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working at a location that is not pro-gun

Discussion in 'Legal' started by jojo200517, Feb 16, 2011.

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  1. jojo200517

    jojo200517 Member

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    As much as I love my current job at the local gun club I will be moving soon to a job at a manufacturing facility for better pay and hours and benefits.

    While going thru orientation video today it said that firearms were not permited on property even in vehicles. Is this even legal? The vehicle is my private property and I don't like this one bit.

    (state of SC incase anyone is wondering)

    Parking across the road is not an option as this is across the street from a college campus.

    It didn't specify loaded or unloaded firearms or what not it just said no firearms are allowed on our property even in vehicles even if you have permit to carry firearm.

    I don't have a whole lot of options here about working somewhere else.
     
  2. birddog

    birddog Member

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    This is pretty common. In discussing the same rule with my former employers (who, incidentally, were pro-gun), they agreed that a vehicle is YOUR property. However, when you park it on THEIR property, their rules apply.
     
  3. jojo200517

    jojo200517 Member

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    Well yeah birddog you got a point about it being on their property. :banghead:

    I plan on asking if it would be ok to have it disassembled and cased in the trunk of my vehicle. It will be very annoying to have to drive 30 miles back home and then 25 back to the club to be able to go shooting after work.

    If not i'm gonna have to figure out something else, maybe I get me a cross bow for vehicle carry since its not a firearm per say and it did specify "firearm" not weapons. Fitting it in the dash or center console won't work so well so i'd have to look into SC laws on this. Geez this is crazy, I'm so used to being able to work around guns and even open carry on the job. :(
     
  4. hirundo82

    hirundo82 Member

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  5. jojo200517

    jojo200517 Member

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    Wow hirundo82 I really appreciate this information. This looks pretty new and I certainly will be contacting my representatives. (even tho they are all republicans I will find out there standing on this) Hopefully we can get the ball rolling on this.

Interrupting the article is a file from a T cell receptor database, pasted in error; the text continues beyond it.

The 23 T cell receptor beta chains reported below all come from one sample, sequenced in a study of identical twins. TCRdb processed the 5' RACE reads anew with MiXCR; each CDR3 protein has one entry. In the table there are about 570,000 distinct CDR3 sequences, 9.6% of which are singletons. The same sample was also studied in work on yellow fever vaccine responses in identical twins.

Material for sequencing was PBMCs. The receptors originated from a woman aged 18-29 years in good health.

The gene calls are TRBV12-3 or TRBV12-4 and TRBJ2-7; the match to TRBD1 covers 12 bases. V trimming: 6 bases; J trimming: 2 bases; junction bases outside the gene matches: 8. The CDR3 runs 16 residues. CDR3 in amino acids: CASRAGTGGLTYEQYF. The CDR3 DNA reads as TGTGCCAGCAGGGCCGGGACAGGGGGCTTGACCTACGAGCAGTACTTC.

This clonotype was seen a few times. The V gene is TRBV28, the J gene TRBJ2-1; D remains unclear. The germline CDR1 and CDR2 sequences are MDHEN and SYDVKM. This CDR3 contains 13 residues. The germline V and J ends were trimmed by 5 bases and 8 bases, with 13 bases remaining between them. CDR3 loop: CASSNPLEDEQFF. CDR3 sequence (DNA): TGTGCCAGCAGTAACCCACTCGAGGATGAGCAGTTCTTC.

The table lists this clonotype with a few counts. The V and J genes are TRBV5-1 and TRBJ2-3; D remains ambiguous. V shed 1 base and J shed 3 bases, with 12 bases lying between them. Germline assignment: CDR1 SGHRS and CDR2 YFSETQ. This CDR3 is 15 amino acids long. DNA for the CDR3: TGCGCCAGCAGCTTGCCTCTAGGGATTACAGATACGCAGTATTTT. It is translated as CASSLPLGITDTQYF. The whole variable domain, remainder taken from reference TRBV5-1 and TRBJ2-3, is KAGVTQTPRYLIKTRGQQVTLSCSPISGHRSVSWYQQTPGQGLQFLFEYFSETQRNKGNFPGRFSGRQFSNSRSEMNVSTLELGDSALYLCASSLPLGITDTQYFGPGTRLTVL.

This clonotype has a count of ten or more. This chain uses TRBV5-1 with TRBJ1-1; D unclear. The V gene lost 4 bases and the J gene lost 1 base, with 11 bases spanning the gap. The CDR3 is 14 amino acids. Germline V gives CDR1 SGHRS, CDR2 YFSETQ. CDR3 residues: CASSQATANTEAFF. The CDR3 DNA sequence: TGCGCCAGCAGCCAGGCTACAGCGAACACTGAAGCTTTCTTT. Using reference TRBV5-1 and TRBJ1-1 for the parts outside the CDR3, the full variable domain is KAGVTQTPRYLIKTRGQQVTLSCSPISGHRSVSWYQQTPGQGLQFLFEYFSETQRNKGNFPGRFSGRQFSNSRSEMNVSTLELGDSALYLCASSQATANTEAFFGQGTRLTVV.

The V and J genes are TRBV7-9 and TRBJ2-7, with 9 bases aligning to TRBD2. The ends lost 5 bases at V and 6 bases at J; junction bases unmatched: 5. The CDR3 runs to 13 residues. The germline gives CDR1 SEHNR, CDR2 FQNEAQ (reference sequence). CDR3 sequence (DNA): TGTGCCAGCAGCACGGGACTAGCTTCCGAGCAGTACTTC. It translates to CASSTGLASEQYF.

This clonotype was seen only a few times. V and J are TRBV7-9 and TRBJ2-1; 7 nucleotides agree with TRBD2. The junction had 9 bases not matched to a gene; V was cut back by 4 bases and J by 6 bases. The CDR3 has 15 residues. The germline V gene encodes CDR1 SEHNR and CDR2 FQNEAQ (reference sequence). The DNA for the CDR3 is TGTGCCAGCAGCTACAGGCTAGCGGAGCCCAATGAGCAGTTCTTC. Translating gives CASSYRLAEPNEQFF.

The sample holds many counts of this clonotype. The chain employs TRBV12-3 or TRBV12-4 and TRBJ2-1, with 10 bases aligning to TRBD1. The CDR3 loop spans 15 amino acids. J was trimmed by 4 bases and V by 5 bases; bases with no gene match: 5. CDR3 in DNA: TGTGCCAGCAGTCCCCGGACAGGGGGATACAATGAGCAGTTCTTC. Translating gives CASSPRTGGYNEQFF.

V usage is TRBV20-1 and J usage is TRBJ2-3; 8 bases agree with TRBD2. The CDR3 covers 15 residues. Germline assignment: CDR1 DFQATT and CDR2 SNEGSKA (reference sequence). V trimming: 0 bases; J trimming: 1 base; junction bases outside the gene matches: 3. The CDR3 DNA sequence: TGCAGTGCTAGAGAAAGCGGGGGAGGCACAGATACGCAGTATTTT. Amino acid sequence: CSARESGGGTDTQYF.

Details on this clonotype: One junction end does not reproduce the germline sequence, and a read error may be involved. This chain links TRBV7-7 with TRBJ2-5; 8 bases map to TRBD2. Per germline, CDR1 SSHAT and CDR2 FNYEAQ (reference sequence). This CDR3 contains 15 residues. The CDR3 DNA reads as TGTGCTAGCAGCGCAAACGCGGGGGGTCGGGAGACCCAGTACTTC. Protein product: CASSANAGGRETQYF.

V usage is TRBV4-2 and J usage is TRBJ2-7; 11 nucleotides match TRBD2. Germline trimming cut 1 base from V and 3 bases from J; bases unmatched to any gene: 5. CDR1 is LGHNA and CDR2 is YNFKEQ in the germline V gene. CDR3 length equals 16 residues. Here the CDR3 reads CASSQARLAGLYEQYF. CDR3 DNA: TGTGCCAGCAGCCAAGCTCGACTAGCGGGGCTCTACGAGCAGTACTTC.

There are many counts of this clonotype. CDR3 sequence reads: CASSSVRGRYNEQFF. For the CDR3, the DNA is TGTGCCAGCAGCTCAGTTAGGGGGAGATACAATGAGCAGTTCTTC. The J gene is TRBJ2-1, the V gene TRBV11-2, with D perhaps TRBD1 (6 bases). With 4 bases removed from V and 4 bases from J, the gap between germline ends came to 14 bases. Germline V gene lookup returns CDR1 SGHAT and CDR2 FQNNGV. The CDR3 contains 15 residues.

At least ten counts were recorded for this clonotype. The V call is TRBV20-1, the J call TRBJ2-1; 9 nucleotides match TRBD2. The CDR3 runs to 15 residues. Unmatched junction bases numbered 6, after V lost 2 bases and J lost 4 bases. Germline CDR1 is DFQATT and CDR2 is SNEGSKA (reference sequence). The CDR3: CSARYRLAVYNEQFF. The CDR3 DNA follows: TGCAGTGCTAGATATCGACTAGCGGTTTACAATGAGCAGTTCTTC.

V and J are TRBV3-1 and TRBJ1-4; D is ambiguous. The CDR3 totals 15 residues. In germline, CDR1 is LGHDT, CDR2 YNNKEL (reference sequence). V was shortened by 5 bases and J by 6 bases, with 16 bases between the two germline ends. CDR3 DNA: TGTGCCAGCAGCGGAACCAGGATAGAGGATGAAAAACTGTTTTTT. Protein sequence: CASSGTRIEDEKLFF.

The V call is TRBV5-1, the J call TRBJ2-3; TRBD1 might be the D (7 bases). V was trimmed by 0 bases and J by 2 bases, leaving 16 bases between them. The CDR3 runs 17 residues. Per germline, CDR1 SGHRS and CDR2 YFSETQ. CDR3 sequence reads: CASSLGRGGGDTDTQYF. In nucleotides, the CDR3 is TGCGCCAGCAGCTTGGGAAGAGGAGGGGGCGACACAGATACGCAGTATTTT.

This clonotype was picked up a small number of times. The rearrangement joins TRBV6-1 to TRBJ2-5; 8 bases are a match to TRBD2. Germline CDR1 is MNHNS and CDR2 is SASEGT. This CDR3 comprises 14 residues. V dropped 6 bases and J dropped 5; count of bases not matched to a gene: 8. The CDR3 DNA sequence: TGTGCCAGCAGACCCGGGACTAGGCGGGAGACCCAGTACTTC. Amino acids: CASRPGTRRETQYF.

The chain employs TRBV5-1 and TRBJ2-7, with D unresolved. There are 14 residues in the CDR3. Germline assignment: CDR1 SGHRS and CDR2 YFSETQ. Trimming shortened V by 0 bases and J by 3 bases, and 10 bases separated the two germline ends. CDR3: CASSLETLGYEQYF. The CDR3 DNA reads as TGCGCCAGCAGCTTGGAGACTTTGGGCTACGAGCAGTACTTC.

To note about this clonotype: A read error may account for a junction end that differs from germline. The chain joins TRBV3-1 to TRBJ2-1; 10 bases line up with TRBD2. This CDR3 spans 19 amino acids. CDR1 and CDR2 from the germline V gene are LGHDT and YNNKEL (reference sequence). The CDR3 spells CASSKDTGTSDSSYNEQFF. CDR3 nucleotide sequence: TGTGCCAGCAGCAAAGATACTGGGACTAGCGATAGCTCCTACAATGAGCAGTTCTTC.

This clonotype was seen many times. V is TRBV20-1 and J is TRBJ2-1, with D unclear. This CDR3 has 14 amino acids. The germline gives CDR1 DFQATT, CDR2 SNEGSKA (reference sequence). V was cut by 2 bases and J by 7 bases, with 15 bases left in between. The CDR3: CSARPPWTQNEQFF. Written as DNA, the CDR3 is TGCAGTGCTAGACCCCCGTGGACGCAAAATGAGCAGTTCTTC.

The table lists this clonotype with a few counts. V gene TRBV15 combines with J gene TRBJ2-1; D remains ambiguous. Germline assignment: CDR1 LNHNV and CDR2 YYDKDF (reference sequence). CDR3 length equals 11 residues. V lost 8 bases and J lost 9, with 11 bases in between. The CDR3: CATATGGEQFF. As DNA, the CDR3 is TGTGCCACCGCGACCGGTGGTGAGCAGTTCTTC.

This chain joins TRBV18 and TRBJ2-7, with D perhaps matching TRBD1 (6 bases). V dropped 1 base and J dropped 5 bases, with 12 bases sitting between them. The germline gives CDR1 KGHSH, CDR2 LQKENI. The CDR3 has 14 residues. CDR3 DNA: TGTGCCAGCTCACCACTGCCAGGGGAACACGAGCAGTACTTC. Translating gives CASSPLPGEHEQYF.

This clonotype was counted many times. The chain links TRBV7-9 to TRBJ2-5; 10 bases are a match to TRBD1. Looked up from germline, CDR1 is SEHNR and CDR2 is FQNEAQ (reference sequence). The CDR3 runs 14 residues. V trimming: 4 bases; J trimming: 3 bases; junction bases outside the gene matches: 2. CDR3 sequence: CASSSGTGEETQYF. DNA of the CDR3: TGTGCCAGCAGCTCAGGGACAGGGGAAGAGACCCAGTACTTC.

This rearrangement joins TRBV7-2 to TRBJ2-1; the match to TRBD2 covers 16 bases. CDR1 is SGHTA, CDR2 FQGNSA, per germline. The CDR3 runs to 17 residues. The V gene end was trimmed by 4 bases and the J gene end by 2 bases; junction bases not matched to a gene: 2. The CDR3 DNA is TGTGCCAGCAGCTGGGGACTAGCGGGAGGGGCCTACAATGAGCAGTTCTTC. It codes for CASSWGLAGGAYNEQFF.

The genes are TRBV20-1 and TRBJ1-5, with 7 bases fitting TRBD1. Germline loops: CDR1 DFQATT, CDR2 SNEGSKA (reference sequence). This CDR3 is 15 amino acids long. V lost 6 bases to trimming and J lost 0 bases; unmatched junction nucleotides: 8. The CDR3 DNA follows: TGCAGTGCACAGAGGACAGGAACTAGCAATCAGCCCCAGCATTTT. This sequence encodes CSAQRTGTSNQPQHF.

EDIT: Representatives emailed.
     
    Last edited: Feb 16, 2011
  6. MaddSkillz

    MaddSkillz Member

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    But they cannot just randomly search your vehicle just to check to see if you have a firearm in it. Sooo....
     
  7. kingpin008

    kingpin008 Member

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    Regardless, if he were to keep it in his car he'd be violating the law as it's currently written. And since we don't advocate breaking laws, let's not suggest ways to bend them either.
     
  8. MaddSkillz

    MaddSkillz Member

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    True. Government is the sole authority and knows what's best. Making sure to do all things, legally is the highest form of enlightenment as law trumps morals and ethics. I'm glad we promote doing the legal thing and not the right thing... Because when it all comes down to it at least we can tell God, "Hey, it was legal!"
     
  9. Colonel

    Colonel Member

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    This is one area where legislators' positions don't always line up the way you might expect.

    On the "guns in employers' parking lots" issue, for example, many Republicans line up with the Chamber of Commerce types, who tend to back the positions of corporations / employers ... even if employees' self-defense rights are sacrificed in the process.
     
  10. USAF_Vet

    USAF_Vet Member